As part of a mini press-tour to set up his first presidential trip to Israel next week, Barack Obama told an Israeli television station that Iran is at least a year away from developing a nuclear weapon. In an interview with Channel 2 News, Obama tried to reassure Israelis that the need for a preemptive strike against is still a long way off, while simultaneously trying to convince them that his position on an Iranian bomb is "crystal clear" and that it continues to be a "red line" for the U.S.
Everyone seems to have a educated guess—some more educated than others—about how far along the Iranians have progressed in their quest for nuclear bombs, but the fact that this guess is coming from the President of the United States makes the number fairly official. Also consider his intended audience, whose trust he desperately wants to earn. Obama has already stressed that he plans to speak directly to the Israeli people next week, in order to avoid his message being filtered through the lens of Israel's own politicians. The president has ignored offers to speak to the Israeli Knesset (as Bill Clinton and George W. Bush did) and will instead deliver his largest address during the trip at a public convention center. He will meet with Israel's president and prime minister, of course, but aides say he wants the chance to deliver his message directly to the public and Israeli youth. The speech is said to contain echoes of his address to the Muslim world, delivered in Cairo shortly after he took office.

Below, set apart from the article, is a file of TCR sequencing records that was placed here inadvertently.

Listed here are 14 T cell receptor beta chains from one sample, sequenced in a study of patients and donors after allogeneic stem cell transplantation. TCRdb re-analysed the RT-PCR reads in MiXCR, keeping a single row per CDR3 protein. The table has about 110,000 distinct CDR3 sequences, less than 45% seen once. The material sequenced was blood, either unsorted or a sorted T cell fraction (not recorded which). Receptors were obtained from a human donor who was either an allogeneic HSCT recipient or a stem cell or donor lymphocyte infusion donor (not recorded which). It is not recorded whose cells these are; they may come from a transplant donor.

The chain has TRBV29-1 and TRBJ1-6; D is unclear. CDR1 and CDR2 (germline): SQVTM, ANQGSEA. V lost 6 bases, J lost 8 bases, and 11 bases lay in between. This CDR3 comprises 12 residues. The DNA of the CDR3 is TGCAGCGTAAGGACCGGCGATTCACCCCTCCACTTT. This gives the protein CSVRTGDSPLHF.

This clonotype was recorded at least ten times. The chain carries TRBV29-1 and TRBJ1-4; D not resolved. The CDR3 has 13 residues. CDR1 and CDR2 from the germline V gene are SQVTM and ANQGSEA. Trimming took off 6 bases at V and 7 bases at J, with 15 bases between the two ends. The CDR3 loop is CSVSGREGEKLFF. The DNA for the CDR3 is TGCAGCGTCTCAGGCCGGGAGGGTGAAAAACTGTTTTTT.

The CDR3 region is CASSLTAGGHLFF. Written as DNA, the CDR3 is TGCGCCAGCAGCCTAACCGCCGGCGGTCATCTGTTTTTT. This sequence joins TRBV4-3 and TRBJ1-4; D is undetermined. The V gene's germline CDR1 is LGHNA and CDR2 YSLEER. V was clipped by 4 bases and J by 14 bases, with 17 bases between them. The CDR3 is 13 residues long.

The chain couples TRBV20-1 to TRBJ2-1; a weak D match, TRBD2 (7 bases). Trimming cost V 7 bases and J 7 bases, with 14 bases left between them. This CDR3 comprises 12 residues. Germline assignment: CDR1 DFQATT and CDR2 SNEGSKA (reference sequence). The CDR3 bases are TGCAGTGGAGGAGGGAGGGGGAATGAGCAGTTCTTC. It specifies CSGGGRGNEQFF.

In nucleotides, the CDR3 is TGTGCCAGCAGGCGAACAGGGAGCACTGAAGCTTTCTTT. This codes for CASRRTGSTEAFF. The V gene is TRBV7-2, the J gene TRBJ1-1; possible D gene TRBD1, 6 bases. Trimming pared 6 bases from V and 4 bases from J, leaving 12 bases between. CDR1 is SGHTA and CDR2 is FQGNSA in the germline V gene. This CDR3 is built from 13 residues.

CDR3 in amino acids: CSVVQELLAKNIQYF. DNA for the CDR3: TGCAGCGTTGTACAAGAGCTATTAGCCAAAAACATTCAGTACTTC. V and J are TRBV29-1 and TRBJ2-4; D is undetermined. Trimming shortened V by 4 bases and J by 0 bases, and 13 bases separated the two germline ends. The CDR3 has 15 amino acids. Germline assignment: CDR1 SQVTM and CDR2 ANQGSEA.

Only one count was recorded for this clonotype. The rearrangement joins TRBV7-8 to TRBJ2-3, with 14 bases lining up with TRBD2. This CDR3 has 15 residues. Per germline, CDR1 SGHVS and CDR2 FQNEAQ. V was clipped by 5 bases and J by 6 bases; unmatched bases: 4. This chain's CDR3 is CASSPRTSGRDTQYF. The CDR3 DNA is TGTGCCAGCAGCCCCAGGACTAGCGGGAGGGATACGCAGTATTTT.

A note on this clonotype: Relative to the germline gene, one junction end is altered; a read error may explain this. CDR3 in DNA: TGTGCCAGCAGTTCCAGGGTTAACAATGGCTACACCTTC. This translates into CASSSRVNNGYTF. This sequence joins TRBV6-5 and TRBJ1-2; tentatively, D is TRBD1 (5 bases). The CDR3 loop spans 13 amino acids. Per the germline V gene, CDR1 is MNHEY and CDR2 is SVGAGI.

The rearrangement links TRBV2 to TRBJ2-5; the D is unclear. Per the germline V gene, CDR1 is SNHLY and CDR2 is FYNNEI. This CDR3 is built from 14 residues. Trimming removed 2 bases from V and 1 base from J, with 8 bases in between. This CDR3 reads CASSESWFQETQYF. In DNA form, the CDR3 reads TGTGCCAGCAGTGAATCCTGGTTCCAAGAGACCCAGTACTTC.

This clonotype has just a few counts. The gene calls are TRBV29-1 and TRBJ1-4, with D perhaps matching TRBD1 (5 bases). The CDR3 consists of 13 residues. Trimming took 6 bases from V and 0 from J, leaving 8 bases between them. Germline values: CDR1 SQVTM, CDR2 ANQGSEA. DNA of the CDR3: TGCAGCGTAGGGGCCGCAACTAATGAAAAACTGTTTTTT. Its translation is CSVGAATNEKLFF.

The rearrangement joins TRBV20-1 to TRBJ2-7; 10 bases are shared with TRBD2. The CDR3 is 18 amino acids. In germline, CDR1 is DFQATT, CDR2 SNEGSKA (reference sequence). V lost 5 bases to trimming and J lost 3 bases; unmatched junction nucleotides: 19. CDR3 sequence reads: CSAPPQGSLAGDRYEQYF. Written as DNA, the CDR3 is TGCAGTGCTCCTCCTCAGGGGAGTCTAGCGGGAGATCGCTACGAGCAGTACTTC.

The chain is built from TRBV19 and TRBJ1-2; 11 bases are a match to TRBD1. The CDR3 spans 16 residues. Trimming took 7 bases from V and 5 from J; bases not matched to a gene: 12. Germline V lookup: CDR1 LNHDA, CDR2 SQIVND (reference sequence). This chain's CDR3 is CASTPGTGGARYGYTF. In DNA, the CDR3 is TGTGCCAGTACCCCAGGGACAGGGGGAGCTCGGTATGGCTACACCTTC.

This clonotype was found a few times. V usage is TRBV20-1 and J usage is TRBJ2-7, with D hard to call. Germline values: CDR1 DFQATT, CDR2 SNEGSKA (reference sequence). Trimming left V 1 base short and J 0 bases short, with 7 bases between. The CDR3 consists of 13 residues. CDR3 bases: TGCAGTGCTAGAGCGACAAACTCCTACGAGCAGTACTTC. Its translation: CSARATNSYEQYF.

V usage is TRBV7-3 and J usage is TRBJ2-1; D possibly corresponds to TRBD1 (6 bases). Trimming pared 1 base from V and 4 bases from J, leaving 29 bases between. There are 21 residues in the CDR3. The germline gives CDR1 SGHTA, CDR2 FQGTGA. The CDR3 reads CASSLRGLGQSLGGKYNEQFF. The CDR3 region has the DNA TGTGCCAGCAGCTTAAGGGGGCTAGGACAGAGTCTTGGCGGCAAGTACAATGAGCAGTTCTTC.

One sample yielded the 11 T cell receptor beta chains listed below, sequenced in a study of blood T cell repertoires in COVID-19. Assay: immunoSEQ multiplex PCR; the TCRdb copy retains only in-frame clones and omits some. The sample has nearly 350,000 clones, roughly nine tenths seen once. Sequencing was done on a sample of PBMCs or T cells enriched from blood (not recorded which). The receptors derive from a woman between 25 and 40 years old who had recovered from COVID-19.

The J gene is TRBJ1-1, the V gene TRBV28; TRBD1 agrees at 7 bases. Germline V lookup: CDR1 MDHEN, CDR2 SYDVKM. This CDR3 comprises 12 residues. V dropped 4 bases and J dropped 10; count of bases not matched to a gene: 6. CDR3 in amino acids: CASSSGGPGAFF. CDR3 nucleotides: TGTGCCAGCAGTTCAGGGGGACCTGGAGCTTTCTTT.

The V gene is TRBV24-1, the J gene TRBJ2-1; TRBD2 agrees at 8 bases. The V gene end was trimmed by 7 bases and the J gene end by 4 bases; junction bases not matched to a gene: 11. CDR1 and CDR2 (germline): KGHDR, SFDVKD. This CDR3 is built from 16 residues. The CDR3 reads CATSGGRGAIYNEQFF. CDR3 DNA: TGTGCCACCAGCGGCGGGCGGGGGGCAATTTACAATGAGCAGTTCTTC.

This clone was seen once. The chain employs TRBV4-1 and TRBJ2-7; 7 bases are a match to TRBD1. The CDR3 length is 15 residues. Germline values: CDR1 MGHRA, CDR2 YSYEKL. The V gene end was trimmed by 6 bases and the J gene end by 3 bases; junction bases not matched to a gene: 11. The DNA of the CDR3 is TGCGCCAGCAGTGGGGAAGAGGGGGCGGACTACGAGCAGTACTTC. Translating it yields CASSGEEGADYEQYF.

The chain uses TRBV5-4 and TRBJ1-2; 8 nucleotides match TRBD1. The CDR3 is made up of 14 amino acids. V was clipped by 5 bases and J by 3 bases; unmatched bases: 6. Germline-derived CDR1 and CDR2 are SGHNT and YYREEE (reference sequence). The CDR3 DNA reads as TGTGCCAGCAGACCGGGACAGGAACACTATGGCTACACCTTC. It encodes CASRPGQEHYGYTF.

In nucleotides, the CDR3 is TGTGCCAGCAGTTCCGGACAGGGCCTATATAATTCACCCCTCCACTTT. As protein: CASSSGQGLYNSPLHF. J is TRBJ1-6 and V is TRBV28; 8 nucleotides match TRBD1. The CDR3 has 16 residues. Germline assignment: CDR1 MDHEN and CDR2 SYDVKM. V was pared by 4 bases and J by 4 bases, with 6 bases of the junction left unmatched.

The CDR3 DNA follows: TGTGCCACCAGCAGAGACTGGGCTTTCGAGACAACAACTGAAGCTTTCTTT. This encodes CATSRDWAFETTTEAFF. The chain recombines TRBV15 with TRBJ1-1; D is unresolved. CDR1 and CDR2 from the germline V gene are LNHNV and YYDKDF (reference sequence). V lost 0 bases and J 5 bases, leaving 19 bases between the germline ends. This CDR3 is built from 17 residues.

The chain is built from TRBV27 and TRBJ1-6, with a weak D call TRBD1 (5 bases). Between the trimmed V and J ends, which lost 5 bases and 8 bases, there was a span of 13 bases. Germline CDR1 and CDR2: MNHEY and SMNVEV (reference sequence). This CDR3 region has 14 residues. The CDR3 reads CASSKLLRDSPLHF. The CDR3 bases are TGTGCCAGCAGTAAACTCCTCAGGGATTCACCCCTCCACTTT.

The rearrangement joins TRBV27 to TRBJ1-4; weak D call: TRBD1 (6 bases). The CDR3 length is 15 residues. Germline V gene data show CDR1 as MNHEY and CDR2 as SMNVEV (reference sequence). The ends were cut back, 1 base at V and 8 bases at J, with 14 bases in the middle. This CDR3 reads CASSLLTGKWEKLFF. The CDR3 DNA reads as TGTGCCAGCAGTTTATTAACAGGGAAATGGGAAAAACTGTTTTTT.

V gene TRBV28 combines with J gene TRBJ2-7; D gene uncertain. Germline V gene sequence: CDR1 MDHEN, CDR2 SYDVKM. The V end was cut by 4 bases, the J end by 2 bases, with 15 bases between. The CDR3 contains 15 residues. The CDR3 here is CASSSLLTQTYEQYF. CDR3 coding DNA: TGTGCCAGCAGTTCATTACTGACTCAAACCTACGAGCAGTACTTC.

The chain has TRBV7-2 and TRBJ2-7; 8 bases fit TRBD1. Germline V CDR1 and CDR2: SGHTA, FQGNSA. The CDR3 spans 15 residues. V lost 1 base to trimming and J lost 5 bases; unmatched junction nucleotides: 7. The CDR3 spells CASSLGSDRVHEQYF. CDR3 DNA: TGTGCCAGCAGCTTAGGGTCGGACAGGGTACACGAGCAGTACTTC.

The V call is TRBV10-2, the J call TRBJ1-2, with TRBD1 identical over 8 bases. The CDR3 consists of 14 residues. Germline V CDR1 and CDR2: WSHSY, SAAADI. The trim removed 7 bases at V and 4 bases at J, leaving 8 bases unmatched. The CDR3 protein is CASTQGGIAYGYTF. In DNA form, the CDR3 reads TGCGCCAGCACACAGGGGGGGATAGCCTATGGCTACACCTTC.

President Obama arrives in Israel next Wednesday, and will spend four days in various meetings and public tours before returning to the United States on Saturday.
This article is from the archive of our partner The Wire.